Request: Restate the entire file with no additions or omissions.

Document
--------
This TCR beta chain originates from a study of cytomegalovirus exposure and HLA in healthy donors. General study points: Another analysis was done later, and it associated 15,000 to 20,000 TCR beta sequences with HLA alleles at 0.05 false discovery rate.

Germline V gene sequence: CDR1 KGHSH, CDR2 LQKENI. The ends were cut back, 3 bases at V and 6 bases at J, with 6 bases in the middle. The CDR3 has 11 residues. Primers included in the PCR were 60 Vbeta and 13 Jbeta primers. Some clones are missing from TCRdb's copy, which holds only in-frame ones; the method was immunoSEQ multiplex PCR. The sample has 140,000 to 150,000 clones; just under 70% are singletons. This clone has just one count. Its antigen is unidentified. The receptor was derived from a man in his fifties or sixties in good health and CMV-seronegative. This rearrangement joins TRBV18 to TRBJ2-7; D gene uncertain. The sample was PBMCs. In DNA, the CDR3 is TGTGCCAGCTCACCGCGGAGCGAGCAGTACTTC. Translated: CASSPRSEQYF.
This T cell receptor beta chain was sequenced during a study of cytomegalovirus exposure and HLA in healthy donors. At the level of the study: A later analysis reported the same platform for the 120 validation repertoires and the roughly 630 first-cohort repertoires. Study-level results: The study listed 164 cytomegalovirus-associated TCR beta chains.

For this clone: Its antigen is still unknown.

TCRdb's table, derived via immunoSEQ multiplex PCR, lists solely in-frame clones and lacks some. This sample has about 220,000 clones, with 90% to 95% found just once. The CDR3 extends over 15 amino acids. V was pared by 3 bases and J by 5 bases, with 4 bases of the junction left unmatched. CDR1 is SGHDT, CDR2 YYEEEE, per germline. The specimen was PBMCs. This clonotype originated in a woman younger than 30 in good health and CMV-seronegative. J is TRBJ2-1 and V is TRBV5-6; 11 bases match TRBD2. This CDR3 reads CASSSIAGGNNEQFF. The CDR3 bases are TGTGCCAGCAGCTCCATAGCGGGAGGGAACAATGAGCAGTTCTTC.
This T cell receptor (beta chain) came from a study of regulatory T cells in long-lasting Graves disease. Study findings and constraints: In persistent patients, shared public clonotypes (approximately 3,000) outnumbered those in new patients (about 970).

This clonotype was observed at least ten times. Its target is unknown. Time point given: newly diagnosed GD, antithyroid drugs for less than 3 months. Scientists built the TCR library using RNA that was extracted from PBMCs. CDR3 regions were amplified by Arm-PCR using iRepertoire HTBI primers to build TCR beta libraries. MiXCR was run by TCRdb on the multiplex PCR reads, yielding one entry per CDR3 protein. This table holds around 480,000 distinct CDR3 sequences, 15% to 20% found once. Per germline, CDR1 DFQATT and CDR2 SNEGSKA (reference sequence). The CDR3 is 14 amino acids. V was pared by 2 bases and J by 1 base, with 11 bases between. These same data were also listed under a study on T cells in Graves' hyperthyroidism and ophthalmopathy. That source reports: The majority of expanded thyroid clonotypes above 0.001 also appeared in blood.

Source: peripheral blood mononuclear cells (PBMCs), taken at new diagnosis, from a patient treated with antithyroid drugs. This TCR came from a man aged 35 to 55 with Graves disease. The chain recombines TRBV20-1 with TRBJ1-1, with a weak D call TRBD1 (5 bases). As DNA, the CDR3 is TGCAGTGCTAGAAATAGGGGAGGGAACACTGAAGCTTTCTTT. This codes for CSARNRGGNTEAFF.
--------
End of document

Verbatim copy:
This TCR beta chain originates from a study of cytomegalovirus exposure and HLA in healthy donors. General study points: Another analysis was done later, and it associated 15,000 to 20,000 TCR beta sequences with HLA alleles at 0.05 false discovery rate.

Germline V gene sequence: CDR1 KGHSH, CDR2 LQKENI. The ends were cut back, 3 bases at V and 6 bases at J, with 6 bases in the middle. The CDR3 has 11 residues. Primers included in the PCR were 60 Vbeta and 13 Jbeta primers. Some clones are missing from TCRdb's copy, which holds only in-frame ones; the method was immunoSEQ multiplex PCR. The sample has 140,000 to 150,000 clones; just under 70% are singletons. This clone has just one count. Its antigen is unidentified. The receptor was derived from a man in his fifties or sixties in good health and CMV-seronegative. This rearrangement joins TRBV18 to TRBJ2-7; D gene uncertain. The sample was PBMCs. In DNA, the CDR3 is TGTGCCAGCTCACCGCGGAGCGAGCAGTACTTC. Translated: CASSPRSEQYF.
This T cell receptor beta chain was sequenced during a study of cytomegalovirus exposure and HLA in healthy donors. At the level of the study: A later analysis reported the same platform for the 120 validation repertoires and the roughly 630 first-cohort repertoires. Study-level results: The study listed 164 cytomegalovirus-associated TCR beta chains.

For this clone: Its antigen is still unknown.

TCRdb's table, derived via immunoSEQ multiplex PCR, lists solely in-frame clones and lacks some. This sample has about 220,000 clones, with 90% to 95% found just once. The CDR3 extends over 15 amino acids. V was pared by 3 bases and J by 5 bases, with 4 bases of the junction left unmatched. CDR1 is SGHDT, CDR2 YYEEEE, per germline. The specimen was PBMCs. This clonotype originated in a woman younger than 30 in good health and CMV-seronegative. J is TRBJ2-1 and V is TRBV5-6; 11 bases match TRBD2. This CDR3 reads CASSSIAGGNNEQFF. The CDR3 bases are TGTGCCAGCAGCTCCATAGCGGGAGGGAACAATGAGCAGTTCTTC.
This T cell receptor (beta chain) came from a study of regulatory T cells in long-lasting Graves disease. Study findings and constraints: In persistent patients, shared public clonotypes (approximately 3,000) outnumbered those in new patients (about 970).

This clonotype was observed at least ten times. Its target is unknown. Time point given: newly diagnosed GD, antithyroid drugs for less than 3 months. Scientists built the TCR library using RNA that was extracted from PBMCs. CDR3 regions were amplified by Arm-PCR using iRepertoire HTBI primers to build TCR beta libraries. MiXCR was run by TCRdb on the multiplex PCR reads, yielding one entry per CDR3 protein. This table holds around 480,000 distinct CDR3 sequences, 15% to 20% found once. Per germline, CDR1 DFQATT and CDR2 SNEGSKA (reference sequence). The CDR3 is 14 amino acids. V was pared by 2 bases and J by 1 base, with 11 bases between. These same data were also listed under a study on T cells in Graves' hyperthyroidism and ophthalmopathy. That source reports: The majority of expanded thyroid clonotypes above 0.001 also appeared in blood.

Source: peripheral blood mononuclear cells (PBMCs), taken at new diagnosis, from a patient treated with antithyroid drugs. This TCR came from a man aged 35 to 55 with Graves disease. The chain recombines TRBV20-1 with TRBJ1-1, with a weak D call TRBD1 (5 bases). As DNA, the CDR3 is TGCAGTGCTAGAAATAGGGGAGGGAACACTGAAGCTTTCTTT. This codes for CSARNRGGNTEAFF.